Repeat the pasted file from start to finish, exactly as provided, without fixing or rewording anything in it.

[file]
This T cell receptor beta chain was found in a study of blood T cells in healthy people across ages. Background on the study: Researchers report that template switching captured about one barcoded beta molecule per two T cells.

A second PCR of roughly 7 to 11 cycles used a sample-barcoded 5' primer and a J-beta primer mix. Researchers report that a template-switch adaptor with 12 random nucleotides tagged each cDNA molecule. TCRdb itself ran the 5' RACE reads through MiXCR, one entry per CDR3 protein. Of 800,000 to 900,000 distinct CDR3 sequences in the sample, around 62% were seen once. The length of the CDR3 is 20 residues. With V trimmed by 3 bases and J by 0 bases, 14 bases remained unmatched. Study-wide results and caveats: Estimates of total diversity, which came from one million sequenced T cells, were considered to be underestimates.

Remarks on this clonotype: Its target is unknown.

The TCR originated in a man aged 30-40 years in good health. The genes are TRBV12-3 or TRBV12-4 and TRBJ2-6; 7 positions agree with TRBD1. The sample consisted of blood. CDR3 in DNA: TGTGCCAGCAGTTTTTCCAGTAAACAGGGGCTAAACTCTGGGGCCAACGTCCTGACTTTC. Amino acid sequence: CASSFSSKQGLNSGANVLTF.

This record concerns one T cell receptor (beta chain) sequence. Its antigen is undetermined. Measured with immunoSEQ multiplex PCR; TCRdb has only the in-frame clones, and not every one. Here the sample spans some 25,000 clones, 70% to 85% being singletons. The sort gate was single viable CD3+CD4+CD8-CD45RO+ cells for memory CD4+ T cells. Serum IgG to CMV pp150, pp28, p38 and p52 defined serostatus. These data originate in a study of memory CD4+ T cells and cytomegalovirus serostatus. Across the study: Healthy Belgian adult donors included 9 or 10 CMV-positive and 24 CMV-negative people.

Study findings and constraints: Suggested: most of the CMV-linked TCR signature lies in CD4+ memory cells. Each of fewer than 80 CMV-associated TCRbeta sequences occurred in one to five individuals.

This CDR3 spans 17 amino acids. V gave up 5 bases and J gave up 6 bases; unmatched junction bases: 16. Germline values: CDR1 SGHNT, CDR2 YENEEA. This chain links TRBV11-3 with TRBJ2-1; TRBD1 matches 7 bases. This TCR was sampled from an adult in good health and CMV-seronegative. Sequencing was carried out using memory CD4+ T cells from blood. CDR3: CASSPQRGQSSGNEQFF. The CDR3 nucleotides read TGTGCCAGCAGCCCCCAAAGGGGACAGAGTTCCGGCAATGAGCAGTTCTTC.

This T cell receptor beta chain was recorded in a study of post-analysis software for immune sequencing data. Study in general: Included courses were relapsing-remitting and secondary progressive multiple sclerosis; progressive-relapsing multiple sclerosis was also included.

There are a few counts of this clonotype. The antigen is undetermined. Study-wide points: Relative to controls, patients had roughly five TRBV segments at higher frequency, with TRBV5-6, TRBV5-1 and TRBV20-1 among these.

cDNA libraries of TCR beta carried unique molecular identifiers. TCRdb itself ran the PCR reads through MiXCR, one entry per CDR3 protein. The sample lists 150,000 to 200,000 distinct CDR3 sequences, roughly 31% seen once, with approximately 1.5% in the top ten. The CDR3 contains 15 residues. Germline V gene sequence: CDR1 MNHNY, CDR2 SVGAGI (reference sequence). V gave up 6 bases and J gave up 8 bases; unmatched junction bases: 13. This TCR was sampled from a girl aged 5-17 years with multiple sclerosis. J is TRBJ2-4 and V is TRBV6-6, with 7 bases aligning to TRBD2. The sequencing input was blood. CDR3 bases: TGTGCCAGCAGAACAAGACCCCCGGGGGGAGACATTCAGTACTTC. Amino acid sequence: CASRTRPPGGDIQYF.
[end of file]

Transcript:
This T cell receptor beta chain was found in a study of blood T cells in healthy people across ages. Background on the study: Researchers report that template switching captured about one barcoded beta molecule per two T cells.

A second PCR of roughly 7 to 11 cycles used a sample-barcoded 5' primer and a J-beta primer mix. Researchers report that a template-switch adaptor with 12 random nucleotides tagged each cDNA molecule. TCRdb itself ran the 5' RACE reads through MiXCR, one entry per CDR3 protein. Of 800,000 to 900,000 distinct CDR3 sequences in the sample, around 62% were seen once. The length of the CDR3 is 20 residues. With V trimmed by 3 bases and J by 0 bases, 14 bases remained unmatched. Study-wide results and caveats: Estimates of total diversity, which came from one million sequenced T cells, were considered to be underestimates.

Remarks on this clonotype: Its target is unknown.

The TCR originated in a man aged 30-40 years in good health. The genes are TRBV12-3 or TRBV12-4 and TRBJ2-6; 7 positions agree with TRBD1. The sample consisted of blood. CDR3 in DNA: TGTGCCAGCAGTTTTTCCAGTAAACAGGGGCTAAACTCTGGGGCCAACGTCCTGACTTTC. Amino acid sequence: CASSFSSKQGLNSGANVLTF.

This record concerns one T cell receptor (beta chain) sequence. Its antigen is undetermined. Measured with immunoSEQ multiplex PCR; TCRdb has only the in-frame clones, and not every one. Here the sample spans some 25,000 clones, 70% to 85% being singletons. The sort gate was single viable CD3+CD4+CD8-CD45RO+ cells for memory CD4+ T cells. Serum IgG to CMV pp150, pp28, p38 and p52 defined serostatus. These data originate in a study of memory CD4+ T cells and cytomegalovirus serostatus. Across the study: Healthy Belgian adult donors included 9 or 10 CMV-positive and 24 CMV-negative people.

Study findings and constraints: Suggested: most of the CMV-linked TCR signature lies in CD4+ memory cells. Each of fewer than 80 CMV-associated TCRbeta sequences occurred in one to five individuals.

This CDR3 spans 17 amino acids. V gave up 5 bases and J gave up 6 bases; unmatched junction bases: 16. Germline values: CDR1 SGHNT, CDR2 YENEEA. This chain links TRBV11-3 with TRBJ2-1; TRBD1 matches 7 bases. This TCR was sampled from an adult in good health and CMV-seronegative. Sequencing was carried out using memory CD4+ T cells from blood. CDR3: CASSPQRGQSSGNEQFF. The CDR3 nucleotides read TGTGCCAGCAGCCCCCAAAGGGGACAGAGTTCCGGCAATGAGCAGTTCTTC.

This T cell receptor beta chain was recorded in a study of post-analysis software for immune sequencing data. Study in general: Included courses were relapsing-remitting and secondary progressive multiple sclerosis; progressive-relapsing multiple sclerosis was also included.

There are a few counts of this clonotype. The antigen is undetermined. Study-wide points: Relative to controls, patients had roughly five TRBV segments at higher frequency, with TRBV5-6, TRBV5-1 and TRBV20-1 among these.

cDNA libraries of TCR beta carried unique molecular identifiers. TCRdb itself ran the PCR reads through MiXCR, one entry per CDR3 protein. The sample lists 150,000 to 200,000 distinct CDR3 sequences, roughly 31% seen once, with approximately 1.5% in the top ten. The CDR3 contains 15 residues. Germline V gene sequence: CDR1 MNHNY, CDR2 SVGAGI (reference sequence). V gave up 6 bases and J gave up 8 bases; unmatched junction bases: 13. This TCR was sampled from a girl aged 5-17 years with multiple sclerosis. J is TRBJ2-4 and V is TRBV6-6, with 7 bases aligning to TRBD2. The sequencing input was blood. CDR3 bases: TGTGCCAGCAGAACAAGACCCCCGGGGGGAGACATTCAGTACTTC. Amino acid sequence: CASRTRPPGGDIQYF.